The first District Conference of the Georgia-South Carolina District was held in the spring of 1960, at one of Georgia's original UPC churches in Brunswick. Brother C.C. Wheatly founded this church in 1945, the year of the Merger. Officers were elected as follows:
District Superintendent, T.C. Montgomery
District Secretary, H.Q. Griffis
Section I, C.C. Wheatly
Section II, R.B. Montgomery
Section III, J.W. Shaffer
Conquerors President, Bennie Cole
Conquerors Secretary, Carl Wheatly
Sunday School Director, W.J. Daigle
Ladies Auxiliary President, Melinda Montgomery
Ladies Auxiliary Secretary, Lorene Reynolds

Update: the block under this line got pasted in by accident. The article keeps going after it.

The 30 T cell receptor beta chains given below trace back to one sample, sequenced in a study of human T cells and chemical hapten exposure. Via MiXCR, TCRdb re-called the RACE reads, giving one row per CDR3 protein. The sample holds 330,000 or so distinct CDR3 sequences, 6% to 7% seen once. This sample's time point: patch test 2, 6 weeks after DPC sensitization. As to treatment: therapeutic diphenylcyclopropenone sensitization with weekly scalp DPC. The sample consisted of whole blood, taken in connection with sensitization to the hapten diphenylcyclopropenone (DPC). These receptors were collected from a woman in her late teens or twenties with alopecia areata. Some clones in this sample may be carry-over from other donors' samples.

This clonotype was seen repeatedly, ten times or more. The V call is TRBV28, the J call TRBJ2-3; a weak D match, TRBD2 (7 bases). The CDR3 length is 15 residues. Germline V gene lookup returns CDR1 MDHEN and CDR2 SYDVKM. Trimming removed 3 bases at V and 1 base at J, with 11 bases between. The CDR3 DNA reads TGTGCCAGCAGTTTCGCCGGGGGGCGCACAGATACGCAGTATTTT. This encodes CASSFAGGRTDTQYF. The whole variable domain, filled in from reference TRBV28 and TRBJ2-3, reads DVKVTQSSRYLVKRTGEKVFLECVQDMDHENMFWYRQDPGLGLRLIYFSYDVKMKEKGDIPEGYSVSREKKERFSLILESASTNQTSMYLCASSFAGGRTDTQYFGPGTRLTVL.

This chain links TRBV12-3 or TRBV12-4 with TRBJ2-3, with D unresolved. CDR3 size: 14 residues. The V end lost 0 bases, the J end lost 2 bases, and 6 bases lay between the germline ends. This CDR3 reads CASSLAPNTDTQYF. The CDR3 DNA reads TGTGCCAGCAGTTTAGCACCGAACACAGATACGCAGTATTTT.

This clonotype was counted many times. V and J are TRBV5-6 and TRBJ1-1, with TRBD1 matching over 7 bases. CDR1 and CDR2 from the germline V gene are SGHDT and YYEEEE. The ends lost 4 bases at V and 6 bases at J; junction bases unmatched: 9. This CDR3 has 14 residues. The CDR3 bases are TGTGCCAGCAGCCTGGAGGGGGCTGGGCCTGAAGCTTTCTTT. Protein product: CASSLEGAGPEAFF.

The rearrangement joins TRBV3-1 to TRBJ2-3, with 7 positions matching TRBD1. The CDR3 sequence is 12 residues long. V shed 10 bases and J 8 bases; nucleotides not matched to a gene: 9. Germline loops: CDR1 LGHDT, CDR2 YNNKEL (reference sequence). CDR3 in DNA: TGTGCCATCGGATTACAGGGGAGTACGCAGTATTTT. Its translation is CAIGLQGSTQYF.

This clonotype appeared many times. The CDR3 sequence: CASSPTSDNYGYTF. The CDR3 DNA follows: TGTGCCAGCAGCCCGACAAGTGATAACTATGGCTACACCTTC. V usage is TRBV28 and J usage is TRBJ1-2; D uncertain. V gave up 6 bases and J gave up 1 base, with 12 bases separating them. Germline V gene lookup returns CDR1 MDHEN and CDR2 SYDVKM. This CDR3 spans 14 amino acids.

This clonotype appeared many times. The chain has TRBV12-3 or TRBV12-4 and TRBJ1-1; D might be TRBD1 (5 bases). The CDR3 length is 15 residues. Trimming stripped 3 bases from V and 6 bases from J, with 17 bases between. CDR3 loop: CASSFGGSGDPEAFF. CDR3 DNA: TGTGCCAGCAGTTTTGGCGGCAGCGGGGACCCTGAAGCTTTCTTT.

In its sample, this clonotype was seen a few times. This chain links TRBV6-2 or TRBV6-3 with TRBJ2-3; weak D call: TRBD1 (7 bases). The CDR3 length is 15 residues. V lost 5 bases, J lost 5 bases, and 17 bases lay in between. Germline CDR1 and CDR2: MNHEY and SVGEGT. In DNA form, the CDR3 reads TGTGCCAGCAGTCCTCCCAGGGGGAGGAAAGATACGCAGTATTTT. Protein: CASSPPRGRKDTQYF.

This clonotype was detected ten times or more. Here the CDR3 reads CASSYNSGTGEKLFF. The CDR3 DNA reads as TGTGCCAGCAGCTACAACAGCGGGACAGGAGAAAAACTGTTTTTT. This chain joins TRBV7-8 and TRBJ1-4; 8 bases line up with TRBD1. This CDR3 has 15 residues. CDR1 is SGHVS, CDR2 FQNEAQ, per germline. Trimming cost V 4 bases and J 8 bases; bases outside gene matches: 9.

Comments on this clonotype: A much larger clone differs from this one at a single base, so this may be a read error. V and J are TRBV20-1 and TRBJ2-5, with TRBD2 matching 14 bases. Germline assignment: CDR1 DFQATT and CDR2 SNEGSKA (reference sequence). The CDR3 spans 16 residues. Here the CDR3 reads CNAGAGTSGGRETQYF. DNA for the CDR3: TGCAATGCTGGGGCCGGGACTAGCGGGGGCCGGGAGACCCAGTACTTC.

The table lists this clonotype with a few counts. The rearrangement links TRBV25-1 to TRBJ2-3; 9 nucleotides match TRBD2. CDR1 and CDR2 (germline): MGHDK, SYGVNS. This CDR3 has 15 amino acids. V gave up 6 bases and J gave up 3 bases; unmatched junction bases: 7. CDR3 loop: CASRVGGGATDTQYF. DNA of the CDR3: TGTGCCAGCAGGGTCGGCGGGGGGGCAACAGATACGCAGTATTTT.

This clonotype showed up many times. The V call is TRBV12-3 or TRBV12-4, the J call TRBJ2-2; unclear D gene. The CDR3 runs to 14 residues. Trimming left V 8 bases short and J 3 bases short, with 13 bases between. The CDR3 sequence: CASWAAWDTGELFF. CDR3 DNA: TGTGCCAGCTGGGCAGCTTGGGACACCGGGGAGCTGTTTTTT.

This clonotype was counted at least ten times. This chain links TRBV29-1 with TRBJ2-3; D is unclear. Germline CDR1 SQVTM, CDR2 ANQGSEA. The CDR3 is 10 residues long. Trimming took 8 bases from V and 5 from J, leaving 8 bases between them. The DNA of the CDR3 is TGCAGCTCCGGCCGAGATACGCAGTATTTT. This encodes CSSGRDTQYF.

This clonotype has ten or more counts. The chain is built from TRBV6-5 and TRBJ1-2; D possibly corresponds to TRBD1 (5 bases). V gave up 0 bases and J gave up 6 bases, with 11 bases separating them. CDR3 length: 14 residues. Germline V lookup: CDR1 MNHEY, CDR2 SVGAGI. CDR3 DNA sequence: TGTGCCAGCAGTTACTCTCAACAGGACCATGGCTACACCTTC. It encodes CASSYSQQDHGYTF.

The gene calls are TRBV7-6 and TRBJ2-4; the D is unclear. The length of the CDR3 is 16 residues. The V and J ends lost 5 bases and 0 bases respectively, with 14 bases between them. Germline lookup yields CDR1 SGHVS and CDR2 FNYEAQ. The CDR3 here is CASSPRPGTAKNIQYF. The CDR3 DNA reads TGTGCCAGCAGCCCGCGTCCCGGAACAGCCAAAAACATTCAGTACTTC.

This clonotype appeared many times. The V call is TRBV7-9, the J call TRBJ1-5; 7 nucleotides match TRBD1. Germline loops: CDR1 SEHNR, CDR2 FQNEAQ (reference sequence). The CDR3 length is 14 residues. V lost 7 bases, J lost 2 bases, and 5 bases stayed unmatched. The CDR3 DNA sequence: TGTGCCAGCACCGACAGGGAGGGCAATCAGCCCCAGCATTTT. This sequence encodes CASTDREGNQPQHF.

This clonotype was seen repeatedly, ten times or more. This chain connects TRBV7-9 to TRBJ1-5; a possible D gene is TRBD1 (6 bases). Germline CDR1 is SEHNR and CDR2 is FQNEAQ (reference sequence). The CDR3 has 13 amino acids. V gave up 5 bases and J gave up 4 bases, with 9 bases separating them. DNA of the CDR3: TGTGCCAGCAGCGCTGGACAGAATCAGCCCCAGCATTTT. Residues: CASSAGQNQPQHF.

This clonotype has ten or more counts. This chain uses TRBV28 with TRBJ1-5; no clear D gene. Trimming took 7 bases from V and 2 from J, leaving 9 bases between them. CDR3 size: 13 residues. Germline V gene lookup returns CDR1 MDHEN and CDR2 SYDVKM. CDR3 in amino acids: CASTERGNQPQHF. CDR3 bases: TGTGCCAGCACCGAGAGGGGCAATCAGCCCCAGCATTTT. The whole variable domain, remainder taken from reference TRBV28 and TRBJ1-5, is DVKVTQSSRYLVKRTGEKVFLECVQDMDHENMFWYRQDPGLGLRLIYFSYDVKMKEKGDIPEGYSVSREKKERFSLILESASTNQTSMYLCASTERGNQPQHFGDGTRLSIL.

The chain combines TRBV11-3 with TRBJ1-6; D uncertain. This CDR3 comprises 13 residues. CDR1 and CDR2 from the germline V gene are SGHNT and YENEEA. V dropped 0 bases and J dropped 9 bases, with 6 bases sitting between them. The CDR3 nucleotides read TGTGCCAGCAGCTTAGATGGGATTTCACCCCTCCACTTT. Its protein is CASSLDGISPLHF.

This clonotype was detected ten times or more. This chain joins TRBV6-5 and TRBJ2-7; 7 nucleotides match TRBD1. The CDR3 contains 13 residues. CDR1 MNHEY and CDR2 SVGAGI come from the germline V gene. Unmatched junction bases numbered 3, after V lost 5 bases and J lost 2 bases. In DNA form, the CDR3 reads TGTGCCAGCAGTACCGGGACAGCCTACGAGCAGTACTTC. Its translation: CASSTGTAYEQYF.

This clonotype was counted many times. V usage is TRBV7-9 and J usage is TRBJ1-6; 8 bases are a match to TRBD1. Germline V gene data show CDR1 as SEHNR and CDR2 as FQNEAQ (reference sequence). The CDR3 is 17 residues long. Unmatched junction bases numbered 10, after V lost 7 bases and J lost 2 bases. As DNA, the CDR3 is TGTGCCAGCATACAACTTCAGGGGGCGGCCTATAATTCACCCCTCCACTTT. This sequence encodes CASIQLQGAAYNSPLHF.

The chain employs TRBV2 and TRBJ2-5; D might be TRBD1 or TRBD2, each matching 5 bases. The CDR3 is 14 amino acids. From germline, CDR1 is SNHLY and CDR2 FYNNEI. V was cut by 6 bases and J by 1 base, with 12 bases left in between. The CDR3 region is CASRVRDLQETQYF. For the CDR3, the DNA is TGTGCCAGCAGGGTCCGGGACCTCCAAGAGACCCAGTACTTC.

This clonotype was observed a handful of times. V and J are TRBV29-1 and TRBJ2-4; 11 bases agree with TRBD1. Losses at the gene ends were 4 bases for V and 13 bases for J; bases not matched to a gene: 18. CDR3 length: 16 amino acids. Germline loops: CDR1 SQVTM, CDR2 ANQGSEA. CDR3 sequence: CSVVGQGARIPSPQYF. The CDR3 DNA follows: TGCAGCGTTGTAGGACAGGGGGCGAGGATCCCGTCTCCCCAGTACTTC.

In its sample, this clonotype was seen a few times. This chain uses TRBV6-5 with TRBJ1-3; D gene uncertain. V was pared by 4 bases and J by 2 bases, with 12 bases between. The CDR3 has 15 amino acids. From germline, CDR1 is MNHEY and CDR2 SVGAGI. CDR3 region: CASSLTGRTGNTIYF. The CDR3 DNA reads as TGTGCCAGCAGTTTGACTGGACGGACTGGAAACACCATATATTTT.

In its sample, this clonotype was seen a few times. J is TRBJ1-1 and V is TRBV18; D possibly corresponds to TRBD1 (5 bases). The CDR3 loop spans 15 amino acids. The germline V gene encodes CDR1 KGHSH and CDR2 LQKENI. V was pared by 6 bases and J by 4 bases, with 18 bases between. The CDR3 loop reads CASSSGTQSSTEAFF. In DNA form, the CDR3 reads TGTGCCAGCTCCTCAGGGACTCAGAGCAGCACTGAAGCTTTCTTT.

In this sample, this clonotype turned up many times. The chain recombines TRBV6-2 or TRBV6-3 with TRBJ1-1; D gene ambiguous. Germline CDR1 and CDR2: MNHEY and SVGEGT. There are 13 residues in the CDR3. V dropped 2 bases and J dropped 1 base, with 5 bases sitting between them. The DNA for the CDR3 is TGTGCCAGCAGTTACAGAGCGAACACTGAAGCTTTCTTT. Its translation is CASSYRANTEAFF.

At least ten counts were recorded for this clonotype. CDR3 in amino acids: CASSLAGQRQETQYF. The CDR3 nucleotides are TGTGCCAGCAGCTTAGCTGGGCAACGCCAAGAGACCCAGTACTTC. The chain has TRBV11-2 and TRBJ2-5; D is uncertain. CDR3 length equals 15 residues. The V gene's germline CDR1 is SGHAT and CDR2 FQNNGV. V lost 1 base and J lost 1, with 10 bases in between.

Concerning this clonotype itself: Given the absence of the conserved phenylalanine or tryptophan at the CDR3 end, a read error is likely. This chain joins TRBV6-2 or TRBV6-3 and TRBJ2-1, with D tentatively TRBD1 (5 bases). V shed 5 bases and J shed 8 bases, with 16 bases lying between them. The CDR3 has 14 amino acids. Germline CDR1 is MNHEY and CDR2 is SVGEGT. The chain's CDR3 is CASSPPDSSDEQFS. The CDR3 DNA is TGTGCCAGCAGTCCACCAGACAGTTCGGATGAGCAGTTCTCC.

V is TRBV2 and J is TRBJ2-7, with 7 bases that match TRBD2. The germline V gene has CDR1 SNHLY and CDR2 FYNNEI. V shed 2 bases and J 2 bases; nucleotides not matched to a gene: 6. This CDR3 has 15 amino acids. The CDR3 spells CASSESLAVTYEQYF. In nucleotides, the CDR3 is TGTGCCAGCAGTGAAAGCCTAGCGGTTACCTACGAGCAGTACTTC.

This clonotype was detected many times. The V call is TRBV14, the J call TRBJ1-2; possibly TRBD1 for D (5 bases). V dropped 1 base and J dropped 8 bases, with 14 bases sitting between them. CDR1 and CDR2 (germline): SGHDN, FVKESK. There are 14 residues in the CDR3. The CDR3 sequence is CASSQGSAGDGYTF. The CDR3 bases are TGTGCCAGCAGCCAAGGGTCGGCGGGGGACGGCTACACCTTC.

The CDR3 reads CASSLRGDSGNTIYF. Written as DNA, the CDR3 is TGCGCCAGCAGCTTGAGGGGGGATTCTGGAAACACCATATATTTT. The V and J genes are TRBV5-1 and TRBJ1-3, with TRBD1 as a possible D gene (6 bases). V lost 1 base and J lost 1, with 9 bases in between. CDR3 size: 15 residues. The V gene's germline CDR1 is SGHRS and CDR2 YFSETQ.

Home Missions: Director H.P. Brock.
Representatives from North Carolina came to this conference with a recommendation from the General Board and the request to be included with the new Georgia-South Carolina District. This was done with a new name chosen, The Atlantic District, and Section No. IV was added. D.L. Pridgen was chosen as Presbyter for that section. Four months later, the first Youth Camp was held at the Brunswick Church with over 100 young people enrolled. Nineteen were baptized and sixteen received the Holy Ghost. The first Sheaves for Christ offering that year, of over $2,000, received a National award for the "Most District Offering per Conqueror."